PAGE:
The student newspaper of, by, and for Ames High School.

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The student newspaper of, by, and for Ames High School.

The WEB

The student newspaper of, by, and for Ames High School.

The WEB

Turmoil in Sudan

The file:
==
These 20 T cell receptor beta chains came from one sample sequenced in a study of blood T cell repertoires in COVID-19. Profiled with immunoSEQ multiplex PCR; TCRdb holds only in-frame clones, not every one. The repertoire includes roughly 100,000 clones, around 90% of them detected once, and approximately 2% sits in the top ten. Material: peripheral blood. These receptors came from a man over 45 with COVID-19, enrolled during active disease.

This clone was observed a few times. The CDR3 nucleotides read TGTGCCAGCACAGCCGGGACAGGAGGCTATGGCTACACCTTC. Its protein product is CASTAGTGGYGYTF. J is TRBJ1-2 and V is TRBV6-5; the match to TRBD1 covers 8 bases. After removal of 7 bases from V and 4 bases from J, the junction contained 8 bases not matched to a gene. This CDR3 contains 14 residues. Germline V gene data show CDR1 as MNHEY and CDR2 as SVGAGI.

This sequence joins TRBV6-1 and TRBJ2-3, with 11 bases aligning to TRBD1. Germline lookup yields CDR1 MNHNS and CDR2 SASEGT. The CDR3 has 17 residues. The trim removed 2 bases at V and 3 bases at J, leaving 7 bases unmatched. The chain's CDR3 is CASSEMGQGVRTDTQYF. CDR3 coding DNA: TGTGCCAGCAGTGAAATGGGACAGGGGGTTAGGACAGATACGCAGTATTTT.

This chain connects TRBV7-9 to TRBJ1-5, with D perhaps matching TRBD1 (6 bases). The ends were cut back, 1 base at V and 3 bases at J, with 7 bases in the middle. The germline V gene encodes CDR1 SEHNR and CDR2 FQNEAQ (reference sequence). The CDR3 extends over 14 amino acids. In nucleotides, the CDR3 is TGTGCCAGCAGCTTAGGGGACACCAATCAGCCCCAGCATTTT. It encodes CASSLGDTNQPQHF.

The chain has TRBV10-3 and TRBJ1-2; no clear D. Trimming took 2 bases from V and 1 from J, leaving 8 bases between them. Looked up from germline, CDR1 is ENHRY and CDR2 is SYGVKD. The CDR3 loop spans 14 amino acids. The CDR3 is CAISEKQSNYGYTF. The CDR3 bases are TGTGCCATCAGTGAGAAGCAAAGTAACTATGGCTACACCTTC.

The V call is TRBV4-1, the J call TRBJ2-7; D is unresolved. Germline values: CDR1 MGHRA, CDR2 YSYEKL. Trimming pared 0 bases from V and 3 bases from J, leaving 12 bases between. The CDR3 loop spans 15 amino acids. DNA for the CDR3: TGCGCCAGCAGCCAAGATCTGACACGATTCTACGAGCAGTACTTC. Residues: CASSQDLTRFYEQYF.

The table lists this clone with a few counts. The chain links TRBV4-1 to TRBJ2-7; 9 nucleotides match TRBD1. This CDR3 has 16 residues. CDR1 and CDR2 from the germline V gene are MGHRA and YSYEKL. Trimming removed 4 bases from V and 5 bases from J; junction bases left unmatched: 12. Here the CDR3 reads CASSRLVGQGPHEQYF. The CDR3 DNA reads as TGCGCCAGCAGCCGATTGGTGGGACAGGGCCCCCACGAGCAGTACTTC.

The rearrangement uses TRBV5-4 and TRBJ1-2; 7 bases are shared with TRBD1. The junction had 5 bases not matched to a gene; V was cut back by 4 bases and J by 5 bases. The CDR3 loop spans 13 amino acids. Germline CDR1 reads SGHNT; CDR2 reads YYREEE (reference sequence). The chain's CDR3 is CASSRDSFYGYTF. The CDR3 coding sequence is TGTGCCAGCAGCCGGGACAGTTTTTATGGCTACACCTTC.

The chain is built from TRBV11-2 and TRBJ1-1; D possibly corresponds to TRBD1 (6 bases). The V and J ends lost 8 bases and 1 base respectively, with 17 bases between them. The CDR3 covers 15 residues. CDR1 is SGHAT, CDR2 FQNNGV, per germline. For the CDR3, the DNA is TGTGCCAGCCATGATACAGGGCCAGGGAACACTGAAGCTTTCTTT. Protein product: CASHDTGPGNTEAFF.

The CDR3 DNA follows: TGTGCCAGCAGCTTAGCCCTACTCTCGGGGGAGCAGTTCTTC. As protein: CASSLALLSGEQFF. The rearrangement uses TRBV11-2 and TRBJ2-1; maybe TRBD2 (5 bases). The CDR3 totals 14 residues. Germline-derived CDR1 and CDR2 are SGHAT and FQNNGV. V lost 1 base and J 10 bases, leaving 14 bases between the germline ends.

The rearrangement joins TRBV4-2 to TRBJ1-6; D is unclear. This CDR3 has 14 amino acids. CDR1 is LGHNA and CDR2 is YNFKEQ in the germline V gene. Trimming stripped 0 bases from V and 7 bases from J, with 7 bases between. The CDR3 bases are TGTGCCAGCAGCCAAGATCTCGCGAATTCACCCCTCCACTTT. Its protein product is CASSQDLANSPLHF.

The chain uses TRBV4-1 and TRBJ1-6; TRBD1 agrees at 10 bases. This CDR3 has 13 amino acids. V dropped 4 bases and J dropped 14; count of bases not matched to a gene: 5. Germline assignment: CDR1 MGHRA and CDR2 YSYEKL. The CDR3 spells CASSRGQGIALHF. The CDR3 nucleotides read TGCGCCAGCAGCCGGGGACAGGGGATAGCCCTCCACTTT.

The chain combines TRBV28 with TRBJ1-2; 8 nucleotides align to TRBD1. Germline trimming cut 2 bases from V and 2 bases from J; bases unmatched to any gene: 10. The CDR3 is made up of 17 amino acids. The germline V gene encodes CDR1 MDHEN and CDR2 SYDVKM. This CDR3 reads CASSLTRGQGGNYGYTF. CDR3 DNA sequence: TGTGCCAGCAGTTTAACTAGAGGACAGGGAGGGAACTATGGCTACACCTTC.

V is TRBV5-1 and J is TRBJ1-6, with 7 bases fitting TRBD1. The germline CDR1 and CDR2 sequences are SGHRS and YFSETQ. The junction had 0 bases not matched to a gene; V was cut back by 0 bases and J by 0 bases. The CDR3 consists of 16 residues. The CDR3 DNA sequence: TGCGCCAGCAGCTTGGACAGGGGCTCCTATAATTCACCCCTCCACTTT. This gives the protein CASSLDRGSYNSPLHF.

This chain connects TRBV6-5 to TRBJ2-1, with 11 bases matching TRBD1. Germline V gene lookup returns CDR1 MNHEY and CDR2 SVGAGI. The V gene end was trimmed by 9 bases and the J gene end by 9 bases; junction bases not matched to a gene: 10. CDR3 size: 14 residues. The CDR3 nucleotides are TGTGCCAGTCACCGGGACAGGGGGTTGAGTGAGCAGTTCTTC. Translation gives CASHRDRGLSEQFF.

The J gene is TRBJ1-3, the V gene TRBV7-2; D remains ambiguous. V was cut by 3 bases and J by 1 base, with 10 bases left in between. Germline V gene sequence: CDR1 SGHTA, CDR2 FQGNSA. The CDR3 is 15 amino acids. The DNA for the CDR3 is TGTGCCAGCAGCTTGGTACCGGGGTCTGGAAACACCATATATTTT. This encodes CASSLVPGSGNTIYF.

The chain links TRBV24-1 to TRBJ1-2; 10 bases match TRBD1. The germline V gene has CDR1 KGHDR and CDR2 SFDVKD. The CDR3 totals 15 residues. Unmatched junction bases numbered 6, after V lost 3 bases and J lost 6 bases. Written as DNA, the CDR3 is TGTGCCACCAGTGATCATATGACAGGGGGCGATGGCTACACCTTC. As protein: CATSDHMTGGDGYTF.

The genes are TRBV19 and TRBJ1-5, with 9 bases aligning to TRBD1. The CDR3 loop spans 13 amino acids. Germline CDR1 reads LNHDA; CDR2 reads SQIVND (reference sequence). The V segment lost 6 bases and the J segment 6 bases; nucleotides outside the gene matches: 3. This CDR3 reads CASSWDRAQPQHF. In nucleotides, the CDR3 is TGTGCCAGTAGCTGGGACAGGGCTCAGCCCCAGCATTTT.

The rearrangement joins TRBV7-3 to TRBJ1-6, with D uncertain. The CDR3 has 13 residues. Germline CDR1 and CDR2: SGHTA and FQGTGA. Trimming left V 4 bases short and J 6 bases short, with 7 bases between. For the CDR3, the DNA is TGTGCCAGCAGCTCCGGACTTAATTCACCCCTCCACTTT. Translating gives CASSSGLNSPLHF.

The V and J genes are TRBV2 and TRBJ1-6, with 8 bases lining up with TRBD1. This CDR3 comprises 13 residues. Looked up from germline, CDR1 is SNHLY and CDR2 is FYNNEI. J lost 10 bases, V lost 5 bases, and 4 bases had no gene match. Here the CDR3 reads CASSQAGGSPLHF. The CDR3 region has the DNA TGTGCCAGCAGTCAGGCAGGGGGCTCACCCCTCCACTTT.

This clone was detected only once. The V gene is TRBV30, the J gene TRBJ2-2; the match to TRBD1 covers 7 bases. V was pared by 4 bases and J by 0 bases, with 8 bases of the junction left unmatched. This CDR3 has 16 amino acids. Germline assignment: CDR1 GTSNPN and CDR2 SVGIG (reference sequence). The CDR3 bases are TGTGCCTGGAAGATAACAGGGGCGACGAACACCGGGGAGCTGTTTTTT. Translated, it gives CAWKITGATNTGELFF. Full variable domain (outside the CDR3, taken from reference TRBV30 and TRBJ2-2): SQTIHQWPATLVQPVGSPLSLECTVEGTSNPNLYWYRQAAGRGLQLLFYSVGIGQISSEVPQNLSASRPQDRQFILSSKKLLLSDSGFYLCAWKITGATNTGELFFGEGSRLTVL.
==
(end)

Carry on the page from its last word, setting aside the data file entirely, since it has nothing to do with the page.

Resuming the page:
Most people have heard something or other in passing about Sudan, but it seems that very few know what is really happening in this troubled African nation. After interviewing dozens of Ames High students of all grade levels, only a handful knew anything at all about what was going on. “I don’t know enough about the situation to give you an accurate response,” was the most common answer. Over the past few years, militia groups, unchecked by the current Sudanese government, have been systematically annihilating the citizens in the southern half of the country who have different religious beliefs than those that control the government. According to the official U.S. group in charge of helping Sudan, as many as 400,000 civilians have been killed over the past few years. “It’s pretty sad that no one is really doing anything,” senior Jim Strickland said. The reason that almost no action has been taken, is that profits will decrease for those who are making the decisions. The permanent members of the United Nations have nearly all been swayed before decisions were made. France has a major oil corporation that would be severely crippled by an oil embargo. Likewise, China sides with France due to its funds in Sudanese oil. Russia opposes economic sanctions due to its armament sales to the Sudanese government. The United States is conflicted as well. The CIA relies on the Sudanese government for information important for their war on terror. However, the Darfur Accountability Act, which has been approved by the Senate, states that the U.S. must freeze the assets of the Sudanese leaders as well as establish a no-fly zone over southern Sudan. Due to changes this would cause economically and militarily, the Bush administration is trying to keep the act from coming into effect. Sudan has had a very violent and shaky past. Sudan became a country on January 1, 1956, and held elections in 1958. Soon after, military leaders staged a coup, therefore taking control of the country. The leader of the coup resigned in 1964, and a revolt ensued, ending finally in 1972. Another civil war broke out in 1985. In 1994, 100,000 refuges were displaced while the government led an assault against the guerilla organization. This government was aided by the United States, and is allowing militia groups to commit atrocities throughout the country. Thousands more die each month, and with no end in sight the death toll may pass 500,000. Many things must be done before the conflict is resolved. However, every goal is attainable once a starting point is found. Once people begin working on the problem, the goal is far more likely to be obtained.

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